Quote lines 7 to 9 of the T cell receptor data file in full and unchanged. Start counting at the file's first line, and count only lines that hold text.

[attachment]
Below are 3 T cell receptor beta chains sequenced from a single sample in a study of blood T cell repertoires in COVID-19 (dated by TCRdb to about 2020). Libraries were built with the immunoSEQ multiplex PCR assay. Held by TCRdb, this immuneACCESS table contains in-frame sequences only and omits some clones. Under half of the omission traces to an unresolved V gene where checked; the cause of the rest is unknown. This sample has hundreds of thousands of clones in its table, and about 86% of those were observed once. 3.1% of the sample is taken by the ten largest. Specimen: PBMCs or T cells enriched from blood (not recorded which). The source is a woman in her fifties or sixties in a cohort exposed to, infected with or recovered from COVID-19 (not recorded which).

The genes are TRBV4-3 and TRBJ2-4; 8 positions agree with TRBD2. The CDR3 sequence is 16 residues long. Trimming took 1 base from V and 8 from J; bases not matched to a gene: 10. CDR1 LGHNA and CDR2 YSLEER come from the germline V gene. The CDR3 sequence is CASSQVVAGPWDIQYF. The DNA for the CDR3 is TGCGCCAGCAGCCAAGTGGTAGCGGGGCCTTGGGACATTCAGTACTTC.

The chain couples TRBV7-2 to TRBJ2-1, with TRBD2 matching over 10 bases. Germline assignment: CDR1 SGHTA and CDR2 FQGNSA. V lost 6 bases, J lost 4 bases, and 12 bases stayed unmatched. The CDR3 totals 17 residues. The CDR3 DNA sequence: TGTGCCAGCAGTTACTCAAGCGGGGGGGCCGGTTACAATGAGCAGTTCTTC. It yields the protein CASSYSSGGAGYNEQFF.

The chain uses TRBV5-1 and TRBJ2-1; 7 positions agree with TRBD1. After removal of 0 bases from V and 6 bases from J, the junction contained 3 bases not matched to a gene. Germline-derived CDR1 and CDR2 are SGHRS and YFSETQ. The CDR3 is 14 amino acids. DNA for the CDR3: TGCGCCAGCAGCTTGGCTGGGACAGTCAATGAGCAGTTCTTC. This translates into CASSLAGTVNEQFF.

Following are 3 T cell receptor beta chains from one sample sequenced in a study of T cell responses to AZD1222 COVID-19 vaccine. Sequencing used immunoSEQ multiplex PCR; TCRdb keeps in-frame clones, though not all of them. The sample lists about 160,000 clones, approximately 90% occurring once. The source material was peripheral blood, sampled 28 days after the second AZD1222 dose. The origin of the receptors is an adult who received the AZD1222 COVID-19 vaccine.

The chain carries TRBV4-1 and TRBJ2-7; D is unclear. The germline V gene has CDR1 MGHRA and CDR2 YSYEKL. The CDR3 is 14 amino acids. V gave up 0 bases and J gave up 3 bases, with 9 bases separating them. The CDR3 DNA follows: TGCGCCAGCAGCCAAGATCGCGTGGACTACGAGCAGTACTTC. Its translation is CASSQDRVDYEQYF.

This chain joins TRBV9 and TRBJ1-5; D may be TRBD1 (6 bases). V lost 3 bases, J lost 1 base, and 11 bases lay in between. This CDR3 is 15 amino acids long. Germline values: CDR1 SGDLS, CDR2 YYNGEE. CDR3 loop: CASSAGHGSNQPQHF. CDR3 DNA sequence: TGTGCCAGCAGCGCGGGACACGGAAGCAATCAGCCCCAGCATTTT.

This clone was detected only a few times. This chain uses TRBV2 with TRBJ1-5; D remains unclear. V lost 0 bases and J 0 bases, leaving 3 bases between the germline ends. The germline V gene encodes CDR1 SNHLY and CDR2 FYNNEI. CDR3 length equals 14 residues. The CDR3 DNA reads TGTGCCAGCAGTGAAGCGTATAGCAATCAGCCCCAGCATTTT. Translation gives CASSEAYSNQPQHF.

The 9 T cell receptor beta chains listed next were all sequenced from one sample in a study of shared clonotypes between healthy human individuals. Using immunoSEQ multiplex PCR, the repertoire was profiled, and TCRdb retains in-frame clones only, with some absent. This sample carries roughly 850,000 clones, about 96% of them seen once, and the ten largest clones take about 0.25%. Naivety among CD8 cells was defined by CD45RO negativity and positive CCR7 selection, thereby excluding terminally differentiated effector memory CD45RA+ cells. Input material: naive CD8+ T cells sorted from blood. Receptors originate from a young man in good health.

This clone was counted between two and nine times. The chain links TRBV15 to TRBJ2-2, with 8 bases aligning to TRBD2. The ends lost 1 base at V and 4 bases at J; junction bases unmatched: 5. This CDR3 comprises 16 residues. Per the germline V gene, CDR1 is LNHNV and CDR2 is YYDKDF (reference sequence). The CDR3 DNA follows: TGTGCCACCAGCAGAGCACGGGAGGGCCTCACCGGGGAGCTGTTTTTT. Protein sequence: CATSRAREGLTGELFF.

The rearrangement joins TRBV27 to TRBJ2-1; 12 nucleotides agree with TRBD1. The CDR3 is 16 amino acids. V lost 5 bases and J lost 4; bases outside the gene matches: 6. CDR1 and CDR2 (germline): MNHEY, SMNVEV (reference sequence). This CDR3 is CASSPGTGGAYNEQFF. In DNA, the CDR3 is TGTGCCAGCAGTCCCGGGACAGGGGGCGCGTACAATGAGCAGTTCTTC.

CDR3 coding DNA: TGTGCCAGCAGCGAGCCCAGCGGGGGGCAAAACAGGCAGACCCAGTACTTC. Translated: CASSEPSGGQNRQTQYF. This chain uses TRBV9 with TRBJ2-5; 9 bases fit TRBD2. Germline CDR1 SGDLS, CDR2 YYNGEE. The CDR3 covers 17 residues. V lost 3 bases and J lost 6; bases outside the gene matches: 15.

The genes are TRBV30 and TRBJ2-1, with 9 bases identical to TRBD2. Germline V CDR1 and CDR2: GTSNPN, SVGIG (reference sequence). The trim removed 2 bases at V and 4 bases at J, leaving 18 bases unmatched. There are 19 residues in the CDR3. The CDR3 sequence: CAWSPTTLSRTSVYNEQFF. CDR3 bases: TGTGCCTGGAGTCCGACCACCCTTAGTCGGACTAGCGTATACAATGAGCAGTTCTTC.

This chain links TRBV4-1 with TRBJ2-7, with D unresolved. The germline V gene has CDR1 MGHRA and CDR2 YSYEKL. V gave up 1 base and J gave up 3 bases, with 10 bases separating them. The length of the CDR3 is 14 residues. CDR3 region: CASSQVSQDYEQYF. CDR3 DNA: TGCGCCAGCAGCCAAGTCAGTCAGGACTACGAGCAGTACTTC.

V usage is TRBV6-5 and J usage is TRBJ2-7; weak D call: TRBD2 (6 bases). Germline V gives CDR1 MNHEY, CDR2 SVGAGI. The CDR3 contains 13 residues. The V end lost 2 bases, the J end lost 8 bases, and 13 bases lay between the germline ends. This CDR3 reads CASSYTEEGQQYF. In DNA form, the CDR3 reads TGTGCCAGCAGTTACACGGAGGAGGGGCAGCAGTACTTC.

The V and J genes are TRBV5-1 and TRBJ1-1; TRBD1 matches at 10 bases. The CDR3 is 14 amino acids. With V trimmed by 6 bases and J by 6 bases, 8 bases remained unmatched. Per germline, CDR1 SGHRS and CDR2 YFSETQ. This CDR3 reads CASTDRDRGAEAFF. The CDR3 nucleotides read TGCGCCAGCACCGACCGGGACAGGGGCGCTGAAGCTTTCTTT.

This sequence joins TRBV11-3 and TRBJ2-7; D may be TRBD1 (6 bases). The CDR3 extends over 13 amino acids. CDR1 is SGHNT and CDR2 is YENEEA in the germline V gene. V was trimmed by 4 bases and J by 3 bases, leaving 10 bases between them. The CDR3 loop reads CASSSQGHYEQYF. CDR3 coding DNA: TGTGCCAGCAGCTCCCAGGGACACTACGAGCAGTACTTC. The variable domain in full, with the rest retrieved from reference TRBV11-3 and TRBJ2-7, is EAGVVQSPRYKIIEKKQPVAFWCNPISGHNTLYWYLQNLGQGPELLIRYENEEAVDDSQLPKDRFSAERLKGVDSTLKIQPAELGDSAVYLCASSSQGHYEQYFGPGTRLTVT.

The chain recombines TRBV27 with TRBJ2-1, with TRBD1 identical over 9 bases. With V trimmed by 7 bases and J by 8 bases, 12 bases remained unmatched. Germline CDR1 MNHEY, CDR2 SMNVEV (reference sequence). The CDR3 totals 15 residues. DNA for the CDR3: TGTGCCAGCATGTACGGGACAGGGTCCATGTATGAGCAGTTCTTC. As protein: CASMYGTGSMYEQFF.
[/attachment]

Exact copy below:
This chain joins TRBV9 and TRBJ1-5; D may be TRBD1 (6 bases). V lost 3 bases, J lost 1 base, and 11 bases lay in between. This CDR3 is 15 amino acids long. Germline values: CDR1 SGDLS, CDR2 YYNGEE. CDR3 loop: CASSAGHGSNQPQHF. CDR3 DNA sequence: TGTGCCAGCAGCGCGGGACACGGAAGCAATCAGCCCCAGCATTTT.

This clone was detected only a few times. This chain uses TRBV2 with TRBJ1-5; D remains unclear. V lost 0 bases and J 0 bases, leaving 3 bases between the germline ends. The germline V gene encodes CDR1 SNHLY and CDR2 FYNNEI. CDR3 length equals 14 residues. The CDR3 DNA reads TGTGCCAGCAGTGAAGCGTATAGCAATCAGCCCCAGCATTTT. Translation gives CASSEAYSNQPQHF.

The 9 T cell receptor beta chains listed next were all sequenced from one sample in a study of shared clonotypes between healthy human individuals. Using immunoSEQ multiplex PCR, the repertoire was profiled, and TCRdb retains in-frame clones only, with some absent. This sample carries roughly 850,000 clones, about 96% of them seen once, and the ten largest clones take about 0.25%. Naivety among CD8 cells was defined by CD45RO negativity and positive CCR7 selection, thereby excluding terminally differentiated effector memory CD45RA+ cells. Input material: naive CD8+ T cells sorted from blood. Receptors originate from a young man in good health.